Shopping at the Wizarding World is nearly as fun as the rides. Once you’ve witnessed the wand fitting at Ollivander’s (an interactive show where a wand is chosen, or rather does the choosing, for a lucky audience member), you’re whisked away into the Owl Post where you can buy one of your very own or send a postcard to a friend postmarked from Hogsmeade. Adjacent to the Owl Post is Dervish and Banges where The Monster Book of Monsters is on display and where you can buy a Nimbus 2000 broomstick, owl plushies and Hogwarts robes and scarves. T-shirts and other Potter apparel and Ministry of Magic gear can be found at Filch’s Emporium of Confiscated Goods. Zonko’s Joke Shop has Sneakoscopes, Extendable Ears and Screaming Yo-yos while Honeydukes right next door has all of the goodies Ron Weasley noshed on throughout the series: chocolate frogs, Bertie Bott’s Every Flavour Beans, Cauldron Cakes, Fizzing Whizzbees and other sugary treats that you can’t get anywhere else.
Unless you want sweets for lunch, your only dining option in Hogsmeade is the Three Broomsticks Inn. The counter-service restaurant features a nice selection of traditional English cuisine including shepherd’s pie, Cornish pasties and fish and chips. Almost as good as the food is the ambiance. The tavern is dimly-lit and its stone walls are covered with antlers in varying sizes, old framed photos and, naturally, broomsticks. Truly observant diners might also see the shadow of an owl or a house-elf high up in the dark wood rafters. You won’t be able to get your hands on a Diet Coke with your meal; JK Rowling herself vetoed Muggle beverages in favor of more authentic refreshments. Bottled pumpkin juice, pear cider and Butterbeer, a sort of very sweet butterscotch cream soda served ice cold or frozen, can be found in the restaurant and at the massive Butterbeer cart in the center of Hogsmeade. Butterbeer is the only non-alcoholic beverage found at Hog’s Head, a pub adjacent to Three Broomsticks that also features Hogs Head Brew, a draft beer crafted specifically for the park. Sorry fans, Firewhiskey is not on the menu.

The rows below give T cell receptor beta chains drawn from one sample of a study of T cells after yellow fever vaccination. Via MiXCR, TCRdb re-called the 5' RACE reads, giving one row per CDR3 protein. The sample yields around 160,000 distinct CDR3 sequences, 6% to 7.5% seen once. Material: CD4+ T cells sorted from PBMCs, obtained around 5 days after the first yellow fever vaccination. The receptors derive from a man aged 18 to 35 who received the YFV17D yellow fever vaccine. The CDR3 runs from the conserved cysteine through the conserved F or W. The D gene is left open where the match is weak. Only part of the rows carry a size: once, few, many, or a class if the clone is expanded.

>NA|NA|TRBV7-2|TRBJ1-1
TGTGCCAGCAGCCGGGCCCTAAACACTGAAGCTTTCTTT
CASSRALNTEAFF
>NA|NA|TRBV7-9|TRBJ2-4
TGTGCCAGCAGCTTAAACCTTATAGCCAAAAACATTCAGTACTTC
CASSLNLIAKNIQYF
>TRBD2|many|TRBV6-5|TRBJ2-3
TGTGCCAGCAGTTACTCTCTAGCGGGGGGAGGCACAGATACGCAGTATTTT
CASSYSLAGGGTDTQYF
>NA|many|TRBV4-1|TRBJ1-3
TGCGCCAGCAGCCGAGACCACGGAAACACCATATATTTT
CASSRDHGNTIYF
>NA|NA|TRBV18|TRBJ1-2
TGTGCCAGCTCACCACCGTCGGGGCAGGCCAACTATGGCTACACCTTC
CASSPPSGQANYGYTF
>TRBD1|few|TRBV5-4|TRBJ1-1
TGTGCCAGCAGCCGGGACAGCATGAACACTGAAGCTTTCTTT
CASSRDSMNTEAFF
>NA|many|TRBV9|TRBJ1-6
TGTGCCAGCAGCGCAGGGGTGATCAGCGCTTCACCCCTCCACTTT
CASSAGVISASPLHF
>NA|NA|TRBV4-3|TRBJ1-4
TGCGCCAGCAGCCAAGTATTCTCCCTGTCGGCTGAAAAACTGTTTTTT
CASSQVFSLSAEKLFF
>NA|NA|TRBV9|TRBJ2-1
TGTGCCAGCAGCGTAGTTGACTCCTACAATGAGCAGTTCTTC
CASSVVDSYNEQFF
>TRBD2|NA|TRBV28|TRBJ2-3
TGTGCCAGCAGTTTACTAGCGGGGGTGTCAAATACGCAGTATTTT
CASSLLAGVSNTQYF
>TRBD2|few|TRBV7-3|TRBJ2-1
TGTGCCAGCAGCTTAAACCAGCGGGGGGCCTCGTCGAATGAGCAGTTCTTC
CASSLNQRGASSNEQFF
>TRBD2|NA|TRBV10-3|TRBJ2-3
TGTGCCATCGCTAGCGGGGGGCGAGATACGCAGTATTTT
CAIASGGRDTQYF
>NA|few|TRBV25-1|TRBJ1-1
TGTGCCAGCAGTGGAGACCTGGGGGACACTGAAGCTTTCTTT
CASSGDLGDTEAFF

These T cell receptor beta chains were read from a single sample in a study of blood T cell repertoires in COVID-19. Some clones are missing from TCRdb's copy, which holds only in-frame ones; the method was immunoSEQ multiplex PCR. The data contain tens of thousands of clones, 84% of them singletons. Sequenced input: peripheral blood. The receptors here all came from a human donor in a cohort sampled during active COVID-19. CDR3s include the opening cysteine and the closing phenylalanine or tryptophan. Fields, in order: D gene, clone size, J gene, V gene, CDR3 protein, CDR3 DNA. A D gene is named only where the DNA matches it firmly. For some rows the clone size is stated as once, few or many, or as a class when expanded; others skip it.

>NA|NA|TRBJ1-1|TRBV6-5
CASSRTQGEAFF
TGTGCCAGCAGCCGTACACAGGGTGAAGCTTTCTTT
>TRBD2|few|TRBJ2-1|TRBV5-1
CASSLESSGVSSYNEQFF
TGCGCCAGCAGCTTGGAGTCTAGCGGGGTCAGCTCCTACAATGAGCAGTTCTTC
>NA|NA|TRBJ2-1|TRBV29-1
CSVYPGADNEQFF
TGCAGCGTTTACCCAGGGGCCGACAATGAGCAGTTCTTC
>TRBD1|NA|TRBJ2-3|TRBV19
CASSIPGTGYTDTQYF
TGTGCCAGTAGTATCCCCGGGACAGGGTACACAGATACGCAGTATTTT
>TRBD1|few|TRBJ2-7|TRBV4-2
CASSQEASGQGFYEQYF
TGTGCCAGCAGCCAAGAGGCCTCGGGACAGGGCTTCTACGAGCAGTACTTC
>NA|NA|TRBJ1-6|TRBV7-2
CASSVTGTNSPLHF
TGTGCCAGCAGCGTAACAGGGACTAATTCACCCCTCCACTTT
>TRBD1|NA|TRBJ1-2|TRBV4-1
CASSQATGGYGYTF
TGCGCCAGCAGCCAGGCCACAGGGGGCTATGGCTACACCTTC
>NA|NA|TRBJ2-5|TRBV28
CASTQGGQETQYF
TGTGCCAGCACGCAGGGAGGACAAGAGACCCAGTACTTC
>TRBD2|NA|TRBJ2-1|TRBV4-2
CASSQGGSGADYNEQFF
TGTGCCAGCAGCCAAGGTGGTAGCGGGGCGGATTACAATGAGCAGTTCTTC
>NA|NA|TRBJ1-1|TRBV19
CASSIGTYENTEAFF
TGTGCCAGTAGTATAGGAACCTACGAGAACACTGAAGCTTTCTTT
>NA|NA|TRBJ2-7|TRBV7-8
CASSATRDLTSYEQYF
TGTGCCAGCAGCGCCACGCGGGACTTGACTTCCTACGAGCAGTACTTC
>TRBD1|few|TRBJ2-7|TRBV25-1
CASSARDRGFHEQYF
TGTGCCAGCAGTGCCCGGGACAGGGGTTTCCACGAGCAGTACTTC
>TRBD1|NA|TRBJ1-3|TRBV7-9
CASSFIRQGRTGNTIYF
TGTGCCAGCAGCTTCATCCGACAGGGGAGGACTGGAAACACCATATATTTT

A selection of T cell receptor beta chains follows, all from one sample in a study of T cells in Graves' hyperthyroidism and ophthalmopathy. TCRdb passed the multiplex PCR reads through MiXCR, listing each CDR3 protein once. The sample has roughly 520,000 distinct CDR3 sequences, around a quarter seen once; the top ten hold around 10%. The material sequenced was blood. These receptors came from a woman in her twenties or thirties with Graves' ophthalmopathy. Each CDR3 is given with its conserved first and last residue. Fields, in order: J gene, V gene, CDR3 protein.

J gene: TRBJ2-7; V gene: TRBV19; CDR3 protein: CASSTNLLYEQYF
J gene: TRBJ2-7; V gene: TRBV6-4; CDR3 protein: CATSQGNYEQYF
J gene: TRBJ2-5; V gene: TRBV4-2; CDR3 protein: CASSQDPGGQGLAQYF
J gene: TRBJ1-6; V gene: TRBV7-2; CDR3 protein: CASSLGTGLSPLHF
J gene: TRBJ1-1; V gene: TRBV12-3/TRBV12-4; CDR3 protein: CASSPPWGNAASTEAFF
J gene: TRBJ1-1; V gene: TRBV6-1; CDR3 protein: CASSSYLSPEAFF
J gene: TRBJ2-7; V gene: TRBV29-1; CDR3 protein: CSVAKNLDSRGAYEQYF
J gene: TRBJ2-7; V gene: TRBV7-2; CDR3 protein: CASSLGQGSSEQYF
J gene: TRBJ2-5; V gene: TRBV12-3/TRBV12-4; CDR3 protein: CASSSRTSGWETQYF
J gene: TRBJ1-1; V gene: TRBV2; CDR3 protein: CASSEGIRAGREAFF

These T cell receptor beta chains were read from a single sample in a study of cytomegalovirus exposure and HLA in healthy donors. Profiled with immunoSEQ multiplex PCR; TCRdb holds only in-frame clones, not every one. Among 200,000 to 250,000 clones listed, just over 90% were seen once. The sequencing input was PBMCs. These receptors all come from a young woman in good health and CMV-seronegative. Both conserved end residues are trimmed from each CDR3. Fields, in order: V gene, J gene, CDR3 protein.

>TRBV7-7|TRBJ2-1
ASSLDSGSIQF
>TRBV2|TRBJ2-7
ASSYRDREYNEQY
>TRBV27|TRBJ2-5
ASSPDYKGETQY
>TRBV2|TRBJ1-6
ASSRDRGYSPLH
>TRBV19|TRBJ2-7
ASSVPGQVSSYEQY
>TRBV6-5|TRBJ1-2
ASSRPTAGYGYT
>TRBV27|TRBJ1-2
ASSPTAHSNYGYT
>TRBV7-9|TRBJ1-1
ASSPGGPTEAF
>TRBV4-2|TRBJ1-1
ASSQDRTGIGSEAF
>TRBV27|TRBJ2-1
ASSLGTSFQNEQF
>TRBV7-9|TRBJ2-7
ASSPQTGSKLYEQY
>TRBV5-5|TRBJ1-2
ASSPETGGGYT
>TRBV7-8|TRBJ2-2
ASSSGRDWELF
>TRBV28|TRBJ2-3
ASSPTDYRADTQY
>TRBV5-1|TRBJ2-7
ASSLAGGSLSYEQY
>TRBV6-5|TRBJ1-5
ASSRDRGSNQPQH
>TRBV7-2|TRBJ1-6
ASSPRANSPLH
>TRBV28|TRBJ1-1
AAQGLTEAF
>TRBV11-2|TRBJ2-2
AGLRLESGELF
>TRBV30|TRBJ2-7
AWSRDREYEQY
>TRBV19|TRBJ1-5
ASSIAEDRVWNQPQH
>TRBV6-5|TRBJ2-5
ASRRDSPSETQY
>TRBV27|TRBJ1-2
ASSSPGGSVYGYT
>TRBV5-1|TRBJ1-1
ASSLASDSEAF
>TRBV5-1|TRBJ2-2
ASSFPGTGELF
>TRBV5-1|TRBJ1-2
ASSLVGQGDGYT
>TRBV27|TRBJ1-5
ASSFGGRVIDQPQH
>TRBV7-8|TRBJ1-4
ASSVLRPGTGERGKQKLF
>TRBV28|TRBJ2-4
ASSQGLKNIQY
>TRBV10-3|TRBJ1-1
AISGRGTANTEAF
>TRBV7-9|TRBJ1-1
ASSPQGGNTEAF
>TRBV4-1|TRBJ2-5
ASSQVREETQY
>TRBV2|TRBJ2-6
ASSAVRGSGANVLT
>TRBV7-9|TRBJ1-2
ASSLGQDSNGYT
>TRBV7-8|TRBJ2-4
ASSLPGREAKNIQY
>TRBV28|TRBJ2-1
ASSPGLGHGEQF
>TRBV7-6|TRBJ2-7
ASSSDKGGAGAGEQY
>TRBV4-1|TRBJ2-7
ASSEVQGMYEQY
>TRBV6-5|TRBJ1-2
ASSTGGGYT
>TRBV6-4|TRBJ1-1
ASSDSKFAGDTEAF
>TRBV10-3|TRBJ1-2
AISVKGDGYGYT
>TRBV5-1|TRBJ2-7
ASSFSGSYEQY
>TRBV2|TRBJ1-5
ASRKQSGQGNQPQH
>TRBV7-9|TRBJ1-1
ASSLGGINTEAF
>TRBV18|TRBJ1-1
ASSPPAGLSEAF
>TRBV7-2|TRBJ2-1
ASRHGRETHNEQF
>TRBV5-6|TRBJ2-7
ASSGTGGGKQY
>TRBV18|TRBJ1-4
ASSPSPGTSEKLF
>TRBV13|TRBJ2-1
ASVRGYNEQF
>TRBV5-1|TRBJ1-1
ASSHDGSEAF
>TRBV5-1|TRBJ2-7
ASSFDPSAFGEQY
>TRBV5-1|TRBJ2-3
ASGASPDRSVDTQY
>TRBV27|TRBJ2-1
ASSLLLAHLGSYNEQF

If you go, expect long, long lines. On opening day people waited for up to eight hours to enter the Wizarding World in a line that snaked from the entrance to Hogsmeade, through Islands of Adventure, out the main gate and into CityWalk. Now that it’s been open for a few days the lines won’t be that crazy, but you can count on a wait until the buzz dies down. If you want to avoid any delay your best bet would be to book a room in one of Universal’s three on-site hotels. Resort guests are admitted into the Wizarding World an hour before everyone else and they get to skip regular attraction lines by using their Universal Express ride access. Even then, expect long lines for Harry Potter and the Forbidden Journey, Ollivander’s and the Butterbeer cart- these are all things fans have been dying to experience for years so plan accordingly to avoid spending all day waiting to see them too.
After being full immersed in the world of Harry Potter I’m not yet a true fan, but I’m well on my way. Universal Orlando has truly brought this magical series to life and if a Muggle like me loves it, fanatics will be in heaven.
The Wizarding World of Harry Potter at Universal Orlando
by kellie abrahamson